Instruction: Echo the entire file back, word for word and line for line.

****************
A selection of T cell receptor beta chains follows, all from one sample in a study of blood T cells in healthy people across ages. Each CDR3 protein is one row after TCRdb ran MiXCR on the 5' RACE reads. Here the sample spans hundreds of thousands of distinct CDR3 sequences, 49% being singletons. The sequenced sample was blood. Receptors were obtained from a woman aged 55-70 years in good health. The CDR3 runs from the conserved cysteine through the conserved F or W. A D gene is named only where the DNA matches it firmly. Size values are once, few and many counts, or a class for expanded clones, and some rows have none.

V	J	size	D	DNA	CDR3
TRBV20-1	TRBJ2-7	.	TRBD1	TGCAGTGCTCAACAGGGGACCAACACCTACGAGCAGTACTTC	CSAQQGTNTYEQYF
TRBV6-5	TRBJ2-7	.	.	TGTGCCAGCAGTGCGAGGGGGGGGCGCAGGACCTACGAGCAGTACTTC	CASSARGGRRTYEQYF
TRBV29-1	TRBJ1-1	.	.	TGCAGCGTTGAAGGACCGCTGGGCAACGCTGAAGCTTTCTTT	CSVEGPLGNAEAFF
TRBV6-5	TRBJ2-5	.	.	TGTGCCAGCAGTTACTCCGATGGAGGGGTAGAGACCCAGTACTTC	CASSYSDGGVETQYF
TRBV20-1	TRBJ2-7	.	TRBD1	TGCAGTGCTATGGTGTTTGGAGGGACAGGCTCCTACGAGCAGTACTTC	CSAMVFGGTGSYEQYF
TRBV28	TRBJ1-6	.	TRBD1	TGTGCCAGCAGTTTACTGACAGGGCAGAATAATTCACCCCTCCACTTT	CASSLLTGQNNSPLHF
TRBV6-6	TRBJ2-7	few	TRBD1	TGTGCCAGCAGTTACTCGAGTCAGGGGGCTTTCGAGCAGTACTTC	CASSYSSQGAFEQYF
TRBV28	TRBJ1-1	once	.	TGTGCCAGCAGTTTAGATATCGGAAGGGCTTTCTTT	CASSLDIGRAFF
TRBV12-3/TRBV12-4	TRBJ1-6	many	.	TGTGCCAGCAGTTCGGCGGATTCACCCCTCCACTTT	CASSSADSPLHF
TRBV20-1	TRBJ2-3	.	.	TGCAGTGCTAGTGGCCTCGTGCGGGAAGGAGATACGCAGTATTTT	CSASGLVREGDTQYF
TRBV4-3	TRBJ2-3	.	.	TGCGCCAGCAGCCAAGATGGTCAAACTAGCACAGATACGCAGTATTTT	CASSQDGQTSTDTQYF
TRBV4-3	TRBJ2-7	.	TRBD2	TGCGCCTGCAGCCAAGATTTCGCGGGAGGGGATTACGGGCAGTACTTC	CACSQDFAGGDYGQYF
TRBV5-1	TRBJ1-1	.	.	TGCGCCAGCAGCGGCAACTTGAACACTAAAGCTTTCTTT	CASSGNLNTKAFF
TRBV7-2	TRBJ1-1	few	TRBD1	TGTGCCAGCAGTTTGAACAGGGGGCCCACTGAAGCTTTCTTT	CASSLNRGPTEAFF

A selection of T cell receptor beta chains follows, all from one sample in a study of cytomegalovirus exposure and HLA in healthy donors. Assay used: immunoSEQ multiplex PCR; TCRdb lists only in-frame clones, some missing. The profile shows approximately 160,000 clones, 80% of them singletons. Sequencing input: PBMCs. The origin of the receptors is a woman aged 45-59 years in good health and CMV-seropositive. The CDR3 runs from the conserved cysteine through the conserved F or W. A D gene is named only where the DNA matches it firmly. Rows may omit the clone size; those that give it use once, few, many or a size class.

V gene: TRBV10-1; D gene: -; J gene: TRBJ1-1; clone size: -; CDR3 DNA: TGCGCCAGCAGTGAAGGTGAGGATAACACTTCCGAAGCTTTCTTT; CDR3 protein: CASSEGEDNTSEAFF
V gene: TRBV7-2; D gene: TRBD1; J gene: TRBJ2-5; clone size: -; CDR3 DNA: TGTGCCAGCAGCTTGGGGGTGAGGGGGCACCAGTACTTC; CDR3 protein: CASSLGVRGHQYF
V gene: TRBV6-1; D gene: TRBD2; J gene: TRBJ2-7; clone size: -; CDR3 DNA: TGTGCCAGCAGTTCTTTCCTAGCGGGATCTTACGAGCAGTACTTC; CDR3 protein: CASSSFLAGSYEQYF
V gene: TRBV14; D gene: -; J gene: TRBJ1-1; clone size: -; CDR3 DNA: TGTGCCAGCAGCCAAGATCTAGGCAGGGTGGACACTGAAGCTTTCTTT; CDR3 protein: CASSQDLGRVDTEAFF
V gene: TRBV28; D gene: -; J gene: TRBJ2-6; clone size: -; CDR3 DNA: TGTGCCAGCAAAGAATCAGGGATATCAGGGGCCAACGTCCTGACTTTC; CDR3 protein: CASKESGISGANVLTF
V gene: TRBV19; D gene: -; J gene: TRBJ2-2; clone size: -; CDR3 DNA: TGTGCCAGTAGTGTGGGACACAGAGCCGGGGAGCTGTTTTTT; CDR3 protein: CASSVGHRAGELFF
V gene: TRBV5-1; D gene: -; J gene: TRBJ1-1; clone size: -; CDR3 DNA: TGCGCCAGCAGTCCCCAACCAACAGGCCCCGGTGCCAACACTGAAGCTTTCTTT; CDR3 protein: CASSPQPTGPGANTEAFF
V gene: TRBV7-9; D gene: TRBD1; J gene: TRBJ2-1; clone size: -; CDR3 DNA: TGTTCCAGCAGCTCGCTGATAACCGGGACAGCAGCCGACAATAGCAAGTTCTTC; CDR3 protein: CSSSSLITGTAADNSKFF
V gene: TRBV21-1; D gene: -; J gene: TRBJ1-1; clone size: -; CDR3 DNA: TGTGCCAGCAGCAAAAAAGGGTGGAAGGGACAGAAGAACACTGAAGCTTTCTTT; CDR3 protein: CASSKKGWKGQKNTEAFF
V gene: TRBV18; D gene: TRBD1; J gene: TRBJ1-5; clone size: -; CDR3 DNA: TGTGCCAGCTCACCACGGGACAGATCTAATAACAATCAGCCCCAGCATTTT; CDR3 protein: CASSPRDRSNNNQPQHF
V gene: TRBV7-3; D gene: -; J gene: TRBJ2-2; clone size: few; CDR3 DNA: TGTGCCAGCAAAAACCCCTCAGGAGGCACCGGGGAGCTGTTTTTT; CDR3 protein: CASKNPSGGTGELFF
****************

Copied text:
A selection of T cell receptor beta chains follows, all from one sample in a study of blood T cells in healthy people across ages. Each CDR3 protein is one row after TCRdb ran MiXCR on the 5' RACE reads. Here the sample spans hundreds of thousands of distinct CDR3 sequences, 49% being singletons. The sequenced sample was blood. Receptors were obtained from a woman aged 55-70 years in good health. The CDR3 runs from the conserved cysteine through the conserved F or W. A D gene is named only where the DNA matches it firmly. Size values are once, few and many counts, or a class for expanded clones, and some rows have none.

V	J	size	D	DNA	CDR3
TRBV20-1	TRBJ2-7	.	TRBD1	TGCAGTGCTCAACAGGGGACCAACACCTACGAGCAGTACTTC	CSAQQGTNTYEQYF
TRBV6-5	TRBJ2-7	.	.	TGTGCCAGCAGTGCGAGGGGGGGGCGCAGGACCTACGAGCAGTACTTC	CASSARGGRRTYEQYF
TRBV29-1	TRBJ1-1	.	.	TGCAGCGTTGAAGGACCGCTGGGCAACGCTGAAGCTTTCTTT	CSVEGPLGNAEAFF
TRBV6-5	TRBJ2-5	.	.	TGTGCCAGCAGTTACTCCGATGGAGGGGTAGAGACCCAGTACTTC	CASSYSDGGVETQYF
TRBV20-1	TRBJ2-7	.	TRBD1	TGCAGTGCTATGGTGTTTGGAGGGACAGGCTCCTACGAGCAGTACTTC	CSAMVFGGTGSYEQYF
TRBV28	TRBJ1-6	.	TRBD1	TGTGCCAGCAGTTTACTGACAGGGCAGAATAATTCACCCCTCCACTTT	CASSLLTGQNNSPLHF
TRBV6-6	TRBJ2-7	few	TRBD1	TGTGCCAGCAGTTACTCGAGTCAGGGGGCTTTCGAGCAGTACTTC	CASSYSSQGAFEQYF
TRBV28	TRBJ1-1	once	.	TGTGCCAGCAGTTTAGATATCGGAAGGGCTTTCTTT	CASSLDIGRAFF
TRBV12-3/TRBV12-4	TRBJ1-6	many	.	TGTGCCAGCAGTTCGGCGGATTCACCCCTCCACTTT	CASSSADSPLHF
TRBV20-1	TRBJ2-3	.	.	TGCAGTGCTAGTGGCCTCGTGCGGGAAGGAGATACGCAGTATTTT	CSASGLVREGDTQYF
TRBV4-3	TRBJ2-3	.	.	TGCGCCAGCAGCCAAGATGGTCAAACTAGCACAGATACGCAGTATTTT	CASSQDGQTSTDTQYF
TRBV4-3	TRBJ2-7	.	TRBD2	TGCGCCTGCAGCCAAGATTTCGCGGGAGGGGATTACGGGCAGTACTTC	CACSQDFAGGDYGQYF
TRBV5-1	TRBJ1-1	.	.	TGCGCCAGCAGCGGCAACTTGAACACTAAAGCTTTCTTT	CASSGNLNTKAFF
TRBV7-2	TRBJ1-1	few	TRBD1	TGTGCCAGCAGTTTGAACAGGGGGCCCACTGAAGCTTTCTTT	CASSLNRGPTEAFF

A selection of T cell receptor beta chains follows, all from one sample in a study of cytomegalovirus exposure and HLA in healthy donors. Assay used: immunoSEQ multiplex PCR; TCRdb lists only in-frame clones, some missing. The profile shows approximately 160,000 clones, 80% of them singletons. Sequencing input: PBMCs. The origin of the receptors is a woman aged 45-59 years in good health and CMV-seropositive. The CDR3 runs from the conserved cysteine through the conserved F or W. A D gene is named only where the DNA matches it firmly. Rows may omit the clone size; those that give it use once, few, many or a size class.

V gene: TRBV10-1; D gene: -; J gene: TRBJ1-1; clone size: -; CDR3 DNA: TGCGCCAGCAGTGAAGGTGAGGATAACACTTCCGAAGCTTTCTTT; CDR3 protein: CASSEGEDNTSEAFF
V gene: TRBV7-2; D gene: TRBD1; J gene: TRBJ2-5; clone size: -; CDR3 DNA: TGTGCCAGCAGCTTGGGGGTGAGGGGGCACCAGTACTTC; CDR3 protein: CASSLGVRGHQYF
V gene: TRBV6-1; D gene: TRBD2; J gene: TRBJ2-7; clone size: -; CDR3 DNA: TGTGCCAGCAGTTCTTTCCTAGCGGGATCTTACGAGCAGTACTTC; CDR3 protein: CASSSFLAGSYEQYF
V gene: TRBV14; D gene: -; J gene: TRBJ1-1; clone size: -; CDR3 DNA: TGTGCCAGCAGCCAAGATCTAGGCAGGGTGGACACTGAAGCTTTCTTT; CDR3 protein: CASSQDLGRVDTEAFF
V gene: TRBV28; D gene: -; J gene: TRBJ2-6; clone size: -; CDR3 DNA: TGTGCCAGCAAAGAATCAGGGATATCAGGGGCCAACGTCCTGACTTTC; CDR3 protein: CASKESGISGANVLTF
V gene: TRBV19; D gene: -; J gene: TRBJ2-2; clone size: -; CDR3 DNA: TGTGCCAGTAGTGTGGGACACAGAGCCGGGGAGCTGTTTTTT; CDR3 protein: CASSVGHRAGELFF
V gene: TRBV5-1; D gene: -; J gene: TRBJ1-1; clone size: -; CDR3 DNA: TGCGCCAGCAGTCCCCAACCAACAGGCCCCGGTGCCAACACTGAAGCTTTCTTT; CDR3 protein: CASSPQPTGPGANTEAFF
V gene: TRBV7-9; D gene: TRBD1; J gene: TRBJ2-1; clone size: -; CDR3 DNA: TGTTCCAGCAGCTCGCTGATAACCGGGACAGCAGCCGACAATAGCAAGTTCTTC; CDR3 protein: CSSSSLITGTAADNSKFF
V gene: TRBV21-1; D gene: -; J gene: TRBJ1-1; clone size: -; CDR3 DNA: TGTGCCAGCAGCAAAAAAGGGTGGAAGGGACAGAAGAACACTGAAGCTTTCTTT; CDR3 protein: CASSKKGWKGQKNTEAFF
V gene: TRBV18; D gene: TRBD1; J gene: TRBJ1-5; clone size: -; CDR3 DNA: TGTGCCAGCTCACCACGGGACAGATCTAATAACAATCAGCCCCAGCATTTT; CDR3 protein: CASSPRDRSNNNQPQHF
V gene: TRBV7-3; D gene: -; J gene: TRBJ2-2; clone size: few; CDR3 DNA: TGTGCCAGCAAAAACCCCTCAGGAGGCACCGGGGAGCTGTTTTTT; CDR3 protein: CASKNPSGGTGELFF